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Manufacturing and Supply Chain

Brexit is likely to redefine how businesses operate and technology plays a large part in future plans.

The manufacturing and supply chain sector is likely to be one of the most affected sectors by Brexit. Already, ongoing uncertainty has led to a decline in the flow of workers from the EU and has resulted in investment decisions being postponed. Whether there is a deal agreed or not, there are likely to be changes to regulatory frameworks, tariffs on imports from and exports to the EU and longer lead times resulting from cross border customs checks. Having plans in place as soon as possible should help to mitigate those impacts. It may even help businesses identify opportunities post-Brexit.

Rapid advances in technology, such as AI and blockchain, and increasing automation and data exchange are driving the fourth industrial revolution. Industry 4.0 is revolutionising the competitive landscape and working methods, and businesses need to embrace the opportunities created by it. New technologies will lead to changing roles and provide chances for employees to be retrained to complement the new business dynamics.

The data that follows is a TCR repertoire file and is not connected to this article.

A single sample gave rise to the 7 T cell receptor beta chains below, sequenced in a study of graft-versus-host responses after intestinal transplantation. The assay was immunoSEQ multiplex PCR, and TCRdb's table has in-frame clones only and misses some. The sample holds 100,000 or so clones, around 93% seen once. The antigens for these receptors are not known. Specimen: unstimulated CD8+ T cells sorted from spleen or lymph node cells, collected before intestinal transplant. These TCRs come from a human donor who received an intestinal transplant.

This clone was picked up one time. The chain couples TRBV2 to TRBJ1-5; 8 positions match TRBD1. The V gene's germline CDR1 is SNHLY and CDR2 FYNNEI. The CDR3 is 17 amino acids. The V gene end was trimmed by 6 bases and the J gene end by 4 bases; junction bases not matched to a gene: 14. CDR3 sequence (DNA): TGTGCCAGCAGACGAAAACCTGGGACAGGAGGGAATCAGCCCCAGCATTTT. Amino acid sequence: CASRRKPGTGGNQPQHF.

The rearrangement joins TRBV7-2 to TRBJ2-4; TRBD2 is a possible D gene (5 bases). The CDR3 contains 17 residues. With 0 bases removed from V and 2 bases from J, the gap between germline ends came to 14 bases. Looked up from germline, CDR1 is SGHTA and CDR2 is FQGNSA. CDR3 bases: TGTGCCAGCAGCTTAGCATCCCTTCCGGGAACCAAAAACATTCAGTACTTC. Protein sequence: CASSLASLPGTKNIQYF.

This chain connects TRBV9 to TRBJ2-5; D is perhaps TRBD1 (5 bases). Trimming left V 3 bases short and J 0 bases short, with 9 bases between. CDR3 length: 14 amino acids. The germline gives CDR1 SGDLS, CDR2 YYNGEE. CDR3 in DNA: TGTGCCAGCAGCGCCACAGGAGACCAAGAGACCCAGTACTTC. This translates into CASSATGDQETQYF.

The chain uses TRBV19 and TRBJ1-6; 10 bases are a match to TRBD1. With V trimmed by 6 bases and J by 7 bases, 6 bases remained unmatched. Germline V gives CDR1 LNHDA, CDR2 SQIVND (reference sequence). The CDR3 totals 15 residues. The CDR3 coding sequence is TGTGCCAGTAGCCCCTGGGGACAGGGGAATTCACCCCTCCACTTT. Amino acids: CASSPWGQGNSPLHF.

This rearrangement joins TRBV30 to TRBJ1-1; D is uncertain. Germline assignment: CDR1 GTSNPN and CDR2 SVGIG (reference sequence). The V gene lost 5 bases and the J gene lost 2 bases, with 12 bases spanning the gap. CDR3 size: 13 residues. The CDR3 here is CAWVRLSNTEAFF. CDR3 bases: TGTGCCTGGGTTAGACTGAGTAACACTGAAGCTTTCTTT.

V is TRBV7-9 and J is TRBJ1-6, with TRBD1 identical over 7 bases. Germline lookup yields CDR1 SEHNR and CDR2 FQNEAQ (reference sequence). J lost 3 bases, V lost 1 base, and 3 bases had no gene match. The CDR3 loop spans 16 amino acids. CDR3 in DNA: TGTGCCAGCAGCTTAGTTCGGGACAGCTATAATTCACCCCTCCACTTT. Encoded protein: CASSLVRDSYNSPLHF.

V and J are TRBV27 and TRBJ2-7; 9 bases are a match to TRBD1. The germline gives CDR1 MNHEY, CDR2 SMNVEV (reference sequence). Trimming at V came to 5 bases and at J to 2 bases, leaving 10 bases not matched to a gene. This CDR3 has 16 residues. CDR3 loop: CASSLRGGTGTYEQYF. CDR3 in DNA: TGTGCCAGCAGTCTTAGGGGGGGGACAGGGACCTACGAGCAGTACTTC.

Businesses need an expert partner who is fluent in the issues they are facing, who can help them navigate the changing landscape and drive business growth. Our experienced team is actively working with clients, providing commercial and legal guidance to enable them to achieve their goals.

We advise on all areas of your business including mergers and acquisitions, funding, commercial contracts, procurement, property law, planning and environmental, employment, pensions and dispute resolution.

We support clients across the sector including national port operators, warehousing and logistics businesses and a broad range of manufacturers from international brands to regional SMEs.

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